Print and Go Back 2012 [Print without images]

Saturday, August 25, 2012
Updated: August 26, 9:57 PM ET
Nyjah Huston healthy for SLS final

By Joel Rice

Preview Practice Finals Commentary

Probably the biggest news to emerge from the Prudential Center is that Nyjah Huston -- who lost last month's third Street League Skateboarding stop in Glendale, Ariz., -- appears to be nearly fully recovered from a nagging knee injury. It had been the sprain heard around the skating world and was largely blamed for Huston's midsummer losing streak -- a disappointing bronze at X Games and a fourth-place finish in Copenhagen.

"How's the knee?" ESPN's Brandon Graham asked Huston, who has won more Street League contests and more prize money than any skater in history.

"Way, way better than last stop," Huston replied, looking relatively relaxed, eager.

Street League founder and commissioner Rob Dyrdek told on-air commentators Felix Arguelles and Graham that the 17-year-old Huston had a "chip on his shoulder" about losing last year's championship to Kansas City's native son Sean Malto. Dyrdek offered another telling detail: Huston has made this year's gold championship watch the wallpaper on his cell phone.

"He's so hungry right now," Dyrdek said of the teenage contest juggernaut. "He wants that so bad ... but it's the silent assassins you got to watch out for. & This is the 11th Street League stop. You know Chris Cole wants one."

And though many skaters shirk practice, Paul Rodriguez -- Glendale's gracious winner and a crowd favorite -- appeared to be using Saturday afternoon to diligently perfect his runs. He did several immaculate switchstance frontside blunts in the big section. He kickflipped over the rail. He convivially signed autographs and spoke with fans lining the course.

Children from the Make-a-Wish foundation posed for pictures with their favorite pros.

Sean Malto, a modest Midwesterner, offered his critique of the course itself.

"These things are big. They're scary. You're scaring yourself just like you would on the streets," the defending champion said. "Just smile. Try and have fun and enjoy skateboarding."

The Prudential Center in Newark, N.J., is set up, tested and ready to host Sunday's Street League final.

Competitors try out the course

Media day at Street League can feel like the day before a big wedding or a political convention.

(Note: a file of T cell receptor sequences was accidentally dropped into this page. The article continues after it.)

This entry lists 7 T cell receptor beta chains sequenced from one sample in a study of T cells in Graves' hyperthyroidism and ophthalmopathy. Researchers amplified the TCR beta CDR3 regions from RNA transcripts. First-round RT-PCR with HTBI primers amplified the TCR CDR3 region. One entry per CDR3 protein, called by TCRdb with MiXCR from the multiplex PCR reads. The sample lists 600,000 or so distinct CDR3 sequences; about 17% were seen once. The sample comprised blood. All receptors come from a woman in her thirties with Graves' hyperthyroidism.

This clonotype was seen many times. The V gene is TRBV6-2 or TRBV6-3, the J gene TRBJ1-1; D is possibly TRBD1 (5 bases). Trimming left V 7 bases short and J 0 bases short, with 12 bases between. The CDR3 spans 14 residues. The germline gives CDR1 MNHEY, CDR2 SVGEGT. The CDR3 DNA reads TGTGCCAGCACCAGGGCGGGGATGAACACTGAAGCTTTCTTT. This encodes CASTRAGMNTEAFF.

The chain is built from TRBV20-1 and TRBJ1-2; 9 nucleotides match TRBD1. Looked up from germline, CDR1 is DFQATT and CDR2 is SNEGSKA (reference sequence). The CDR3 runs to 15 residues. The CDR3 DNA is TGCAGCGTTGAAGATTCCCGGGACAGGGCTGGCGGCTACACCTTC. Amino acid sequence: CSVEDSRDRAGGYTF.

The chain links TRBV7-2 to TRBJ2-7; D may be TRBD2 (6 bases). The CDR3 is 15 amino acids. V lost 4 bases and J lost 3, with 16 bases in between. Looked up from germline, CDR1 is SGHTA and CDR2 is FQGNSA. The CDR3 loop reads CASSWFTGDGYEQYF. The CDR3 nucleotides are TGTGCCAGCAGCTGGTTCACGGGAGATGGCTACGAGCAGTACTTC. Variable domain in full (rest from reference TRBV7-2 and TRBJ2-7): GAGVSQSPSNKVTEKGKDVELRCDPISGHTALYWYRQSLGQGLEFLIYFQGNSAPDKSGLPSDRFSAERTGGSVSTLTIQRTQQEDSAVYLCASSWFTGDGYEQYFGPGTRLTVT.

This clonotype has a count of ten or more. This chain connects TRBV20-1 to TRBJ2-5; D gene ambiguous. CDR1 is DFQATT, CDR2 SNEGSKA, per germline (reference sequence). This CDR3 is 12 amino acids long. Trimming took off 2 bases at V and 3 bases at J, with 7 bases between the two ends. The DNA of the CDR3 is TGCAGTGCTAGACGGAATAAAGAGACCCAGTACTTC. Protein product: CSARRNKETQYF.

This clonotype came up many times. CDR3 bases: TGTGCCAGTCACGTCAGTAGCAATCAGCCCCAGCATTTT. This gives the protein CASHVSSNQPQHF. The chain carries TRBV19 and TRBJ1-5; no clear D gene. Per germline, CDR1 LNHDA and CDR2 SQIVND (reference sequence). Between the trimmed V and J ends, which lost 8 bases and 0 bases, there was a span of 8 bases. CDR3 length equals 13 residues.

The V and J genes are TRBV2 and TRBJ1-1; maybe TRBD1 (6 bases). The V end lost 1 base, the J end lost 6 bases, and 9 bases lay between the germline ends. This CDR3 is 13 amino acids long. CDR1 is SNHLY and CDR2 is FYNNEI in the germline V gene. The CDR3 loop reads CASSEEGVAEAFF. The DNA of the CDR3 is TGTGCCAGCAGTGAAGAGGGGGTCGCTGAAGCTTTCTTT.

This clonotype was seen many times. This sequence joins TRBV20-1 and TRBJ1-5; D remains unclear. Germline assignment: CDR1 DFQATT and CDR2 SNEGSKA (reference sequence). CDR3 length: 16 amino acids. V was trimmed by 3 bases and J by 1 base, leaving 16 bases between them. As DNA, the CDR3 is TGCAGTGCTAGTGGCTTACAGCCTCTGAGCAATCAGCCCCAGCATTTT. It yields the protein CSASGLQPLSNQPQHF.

But it's a well-organized atmosphere, even mellow.

The skaters -- the stars on the movie set -- try different tricks, banter back and forth and maybe film a web clip. There's often an air of camaraderie (more so than competition). The immaculately designed skate park is watched by a sea of empty seats. Skate moms check smartphones. Team managers tighten trucks on spare boards. Photographers crouch at the bottom of the stairs. The tech guys test the sound system, turn on the Jumbotron. The camera crew unwinds cords. The Instant Scoring (ISX) team messes with dials as though preparing a shuttle to launch.

Fearing premature injury, the SLS skaters also don't often try their biggest tricks on the course's most formidable obstacles. If you come wanting to see Huston do a kickflip backside noseblunt on the big rail, you're often disappointed. He'll save that for Sunday. He wants to preserve an element of surprise.

There aren't often a lot of outward signs of stress; it's all rather genteel. More Wimbledon than Dogtown. It's not some anarchic underground pool session. Embarcadero or Love Park this is not. You don't see boards being thrown or "focused" (broken in half deliberately) in frustration.

It's all very orderly. A few members of the press will stand on the sideline, issuing interview requests to a young PR professional, who then approaches the skaters to make the request known.

But Saturday was both media day and a day for eight elite professional skaters to prepare for battle -- for some a last stand. The surviving SLS pros had a last chance to practice on the California Skateparks-designed course one final time before championship day Sunday at the Prudential Center in Newark, N.J.

At stake is the 2012 SLS title, a $200,000 prize purse, a gold and diamond encrusted watch and matching ring set and even a metallic orange Chevy Sonic. One of these skaters -- Huston, Rodriguez , Malto, Cole, Chaz Ortiz, Luan Oliveira, Bastien Salabanzi or Ryan Sheckler -- will stand on stage with the trophy and the glory and the Monster Energy cheerleaders' Dime Squad under the bright lights in the big city.